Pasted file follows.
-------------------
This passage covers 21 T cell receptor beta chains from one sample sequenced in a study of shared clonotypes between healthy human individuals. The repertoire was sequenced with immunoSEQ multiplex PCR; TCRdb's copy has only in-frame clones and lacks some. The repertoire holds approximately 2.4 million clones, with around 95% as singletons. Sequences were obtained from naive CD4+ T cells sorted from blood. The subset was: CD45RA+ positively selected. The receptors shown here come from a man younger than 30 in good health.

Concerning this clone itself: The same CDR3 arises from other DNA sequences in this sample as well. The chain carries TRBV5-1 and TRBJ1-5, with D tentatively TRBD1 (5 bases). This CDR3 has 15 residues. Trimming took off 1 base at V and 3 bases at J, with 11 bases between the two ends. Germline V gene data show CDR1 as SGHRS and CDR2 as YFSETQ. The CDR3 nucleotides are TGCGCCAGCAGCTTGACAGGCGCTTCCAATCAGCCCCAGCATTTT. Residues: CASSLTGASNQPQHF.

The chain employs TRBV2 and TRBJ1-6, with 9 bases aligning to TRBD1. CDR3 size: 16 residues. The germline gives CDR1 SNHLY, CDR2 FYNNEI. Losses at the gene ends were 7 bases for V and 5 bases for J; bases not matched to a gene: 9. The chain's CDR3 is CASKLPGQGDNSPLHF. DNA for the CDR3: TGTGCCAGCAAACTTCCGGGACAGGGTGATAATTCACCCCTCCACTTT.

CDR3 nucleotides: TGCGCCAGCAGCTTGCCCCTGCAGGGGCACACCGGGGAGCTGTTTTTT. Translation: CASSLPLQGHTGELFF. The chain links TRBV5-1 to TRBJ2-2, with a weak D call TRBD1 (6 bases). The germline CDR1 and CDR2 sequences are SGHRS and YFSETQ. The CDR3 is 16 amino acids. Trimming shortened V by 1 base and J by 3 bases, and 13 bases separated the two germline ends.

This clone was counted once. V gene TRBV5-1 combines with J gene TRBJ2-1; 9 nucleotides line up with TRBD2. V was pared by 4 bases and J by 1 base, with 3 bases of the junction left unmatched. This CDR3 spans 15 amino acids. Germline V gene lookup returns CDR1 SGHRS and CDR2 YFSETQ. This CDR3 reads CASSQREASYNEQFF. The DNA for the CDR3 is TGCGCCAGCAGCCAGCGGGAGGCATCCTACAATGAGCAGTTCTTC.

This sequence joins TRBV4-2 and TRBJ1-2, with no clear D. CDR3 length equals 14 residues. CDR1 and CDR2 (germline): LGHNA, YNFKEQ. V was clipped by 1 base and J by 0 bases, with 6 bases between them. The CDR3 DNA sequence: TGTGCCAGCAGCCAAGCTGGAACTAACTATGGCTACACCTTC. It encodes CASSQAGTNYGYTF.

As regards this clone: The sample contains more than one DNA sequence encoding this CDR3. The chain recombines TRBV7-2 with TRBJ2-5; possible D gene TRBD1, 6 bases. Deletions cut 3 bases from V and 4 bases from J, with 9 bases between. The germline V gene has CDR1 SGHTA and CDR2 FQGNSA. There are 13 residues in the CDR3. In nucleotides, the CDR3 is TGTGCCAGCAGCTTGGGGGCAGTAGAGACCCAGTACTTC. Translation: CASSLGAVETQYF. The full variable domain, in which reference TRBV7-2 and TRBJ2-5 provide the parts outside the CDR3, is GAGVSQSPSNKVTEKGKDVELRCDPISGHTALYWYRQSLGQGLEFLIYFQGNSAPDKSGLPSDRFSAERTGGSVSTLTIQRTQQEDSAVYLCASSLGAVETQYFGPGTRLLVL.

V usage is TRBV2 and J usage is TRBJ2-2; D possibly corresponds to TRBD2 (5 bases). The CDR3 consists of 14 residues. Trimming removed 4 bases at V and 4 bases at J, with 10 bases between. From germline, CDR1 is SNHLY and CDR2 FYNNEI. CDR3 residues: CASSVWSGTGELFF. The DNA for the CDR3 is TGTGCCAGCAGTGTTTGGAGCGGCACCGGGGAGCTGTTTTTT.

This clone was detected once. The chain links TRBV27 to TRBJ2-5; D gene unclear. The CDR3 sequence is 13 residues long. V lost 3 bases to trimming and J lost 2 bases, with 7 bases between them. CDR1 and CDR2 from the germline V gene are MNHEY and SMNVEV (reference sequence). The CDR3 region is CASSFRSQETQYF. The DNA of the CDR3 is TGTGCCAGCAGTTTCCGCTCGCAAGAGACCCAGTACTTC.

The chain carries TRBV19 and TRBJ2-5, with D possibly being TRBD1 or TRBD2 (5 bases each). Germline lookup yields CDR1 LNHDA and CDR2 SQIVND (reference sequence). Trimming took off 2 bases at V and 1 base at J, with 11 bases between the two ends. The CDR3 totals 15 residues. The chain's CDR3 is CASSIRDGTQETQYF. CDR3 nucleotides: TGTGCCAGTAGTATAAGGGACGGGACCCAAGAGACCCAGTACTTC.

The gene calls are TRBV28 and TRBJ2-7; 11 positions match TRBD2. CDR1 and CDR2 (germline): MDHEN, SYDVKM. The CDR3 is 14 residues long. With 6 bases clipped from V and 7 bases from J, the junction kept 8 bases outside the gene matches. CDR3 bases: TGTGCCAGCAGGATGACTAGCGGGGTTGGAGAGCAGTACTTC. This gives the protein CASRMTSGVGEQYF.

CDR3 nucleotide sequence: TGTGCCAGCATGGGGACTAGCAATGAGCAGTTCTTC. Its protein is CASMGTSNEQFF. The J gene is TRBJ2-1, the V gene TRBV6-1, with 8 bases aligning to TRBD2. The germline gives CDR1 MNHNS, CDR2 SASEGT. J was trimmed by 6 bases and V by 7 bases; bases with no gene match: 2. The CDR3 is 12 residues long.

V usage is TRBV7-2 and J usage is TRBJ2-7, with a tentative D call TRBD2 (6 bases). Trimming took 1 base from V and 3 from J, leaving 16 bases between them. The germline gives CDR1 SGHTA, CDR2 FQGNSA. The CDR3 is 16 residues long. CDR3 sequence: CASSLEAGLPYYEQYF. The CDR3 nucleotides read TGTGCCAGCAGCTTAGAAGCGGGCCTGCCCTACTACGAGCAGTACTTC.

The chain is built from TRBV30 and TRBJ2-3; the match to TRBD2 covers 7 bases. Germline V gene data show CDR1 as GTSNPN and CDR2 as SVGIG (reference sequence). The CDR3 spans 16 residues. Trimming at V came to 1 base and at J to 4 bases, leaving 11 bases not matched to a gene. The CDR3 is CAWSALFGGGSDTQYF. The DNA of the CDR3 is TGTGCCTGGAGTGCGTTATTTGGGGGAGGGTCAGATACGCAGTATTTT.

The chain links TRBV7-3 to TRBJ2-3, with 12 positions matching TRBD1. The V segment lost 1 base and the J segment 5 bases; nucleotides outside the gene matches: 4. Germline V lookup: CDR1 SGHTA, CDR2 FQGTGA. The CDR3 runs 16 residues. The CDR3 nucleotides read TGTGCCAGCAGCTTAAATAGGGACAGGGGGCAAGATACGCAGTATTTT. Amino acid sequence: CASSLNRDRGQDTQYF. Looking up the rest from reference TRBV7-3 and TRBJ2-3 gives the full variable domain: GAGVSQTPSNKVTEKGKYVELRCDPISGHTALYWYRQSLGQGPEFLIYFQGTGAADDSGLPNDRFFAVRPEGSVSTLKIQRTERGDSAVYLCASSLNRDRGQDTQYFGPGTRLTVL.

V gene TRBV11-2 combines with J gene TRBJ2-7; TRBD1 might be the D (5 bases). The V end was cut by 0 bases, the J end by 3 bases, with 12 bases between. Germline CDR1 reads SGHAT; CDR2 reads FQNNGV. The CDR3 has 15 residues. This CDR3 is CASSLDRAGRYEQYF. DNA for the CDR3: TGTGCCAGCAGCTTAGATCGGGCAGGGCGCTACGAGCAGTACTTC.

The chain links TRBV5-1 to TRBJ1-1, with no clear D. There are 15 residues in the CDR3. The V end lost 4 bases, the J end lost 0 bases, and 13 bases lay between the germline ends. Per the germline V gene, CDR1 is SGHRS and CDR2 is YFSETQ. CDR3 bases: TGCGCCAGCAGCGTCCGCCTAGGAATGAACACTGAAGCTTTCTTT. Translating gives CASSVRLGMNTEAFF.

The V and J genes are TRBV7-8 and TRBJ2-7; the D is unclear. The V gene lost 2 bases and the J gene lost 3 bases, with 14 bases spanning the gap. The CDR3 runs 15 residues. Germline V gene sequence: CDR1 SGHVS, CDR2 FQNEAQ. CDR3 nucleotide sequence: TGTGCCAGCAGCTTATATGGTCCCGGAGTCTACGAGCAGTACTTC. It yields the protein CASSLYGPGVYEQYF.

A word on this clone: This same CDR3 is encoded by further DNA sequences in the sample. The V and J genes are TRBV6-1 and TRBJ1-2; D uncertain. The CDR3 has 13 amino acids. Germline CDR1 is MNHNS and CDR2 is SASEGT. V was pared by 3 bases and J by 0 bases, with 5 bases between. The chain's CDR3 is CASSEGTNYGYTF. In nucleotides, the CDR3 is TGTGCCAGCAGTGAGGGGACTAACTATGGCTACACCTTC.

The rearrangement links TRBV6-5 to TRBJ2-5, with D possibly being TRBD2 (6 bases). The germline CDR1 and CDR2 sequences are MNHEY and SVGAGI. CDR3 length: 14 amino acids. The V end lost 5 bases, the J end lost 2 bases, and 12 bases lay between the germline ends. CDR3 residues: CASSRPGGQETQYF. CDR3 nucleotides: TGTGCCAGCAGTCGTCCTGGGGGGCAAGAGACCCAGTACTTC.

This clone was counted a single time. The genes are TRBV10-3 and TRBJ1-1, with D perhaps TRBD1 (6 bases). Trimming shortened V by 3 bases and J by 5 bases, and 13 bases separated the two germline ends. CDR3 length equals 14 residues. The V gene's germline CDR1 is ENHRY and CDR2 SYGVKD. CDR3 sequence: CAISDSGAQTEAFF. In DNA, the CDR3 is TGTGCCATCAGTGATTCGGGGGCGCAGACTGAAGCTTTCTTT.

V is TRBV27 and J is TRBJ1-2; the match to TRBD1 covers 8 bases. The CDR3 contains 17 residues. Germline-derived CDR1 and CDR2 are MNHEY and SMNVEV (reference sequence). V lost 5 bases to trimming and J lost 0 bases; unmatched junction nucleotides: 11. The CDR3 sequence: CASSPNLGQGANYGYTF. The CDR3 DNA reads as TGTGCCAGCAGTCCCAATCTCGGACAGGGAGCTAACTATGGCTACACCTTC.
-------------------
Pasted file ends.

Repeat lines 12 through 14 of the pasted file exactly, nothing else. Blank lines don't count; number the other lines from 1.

CDR3 nucleotide sequence: TGTGCCAGCATGGGGACTAGCAATGAGCAGTTCTTC. Its protein is CASMGTSNEQFF. The J gene is TRBJ2-1, the V gene TRBV6-1, with 8 bases aligning to TRBD2. The germline gives CDR1 MNHNS, CDR2 SASEGT. J was trimmed by 6 bases and V by 7 bases; bases with no gene match: 2. The CDR3 is 12 residues long.

V usage is TRBV7-2 and J usage is TRBJ2-7, with a tentative D call TRBD2 (6 bases). Trimming took 1 base from V and 3 from J, leaving 16 bases between them. The germline gives CDR1 SGHTA, CDR2 FQGNSA. The CDR3 is 16 residues long. CDR3 sequence: CASSLEAGLPYYEQYF. The CDR3 nucleotides read TGTGCCAGCAGCTTAGAAGCGGGCCTGCCCTACTACGAGCAGTACTTC.

The chain is built from TRBV30 and TRBJ2-3; the match to TRBD2 covers 7 bases. Germline V gene data show CDR1 as GTSNPN and CDR2 as SVGIG (reference sequence). The CDR3 spans 16 residues. Trimming at V came to 1 base and at J to 4 bases, leaving 11 bases not matched to a gene. The CDR3 is CAWSALFGGGSDTQYF. The DNA of the CDR3 is TGTGCCTGGAGTGCGTTATTTGGGGGAGGGTCAGATACGCAGTATTTT.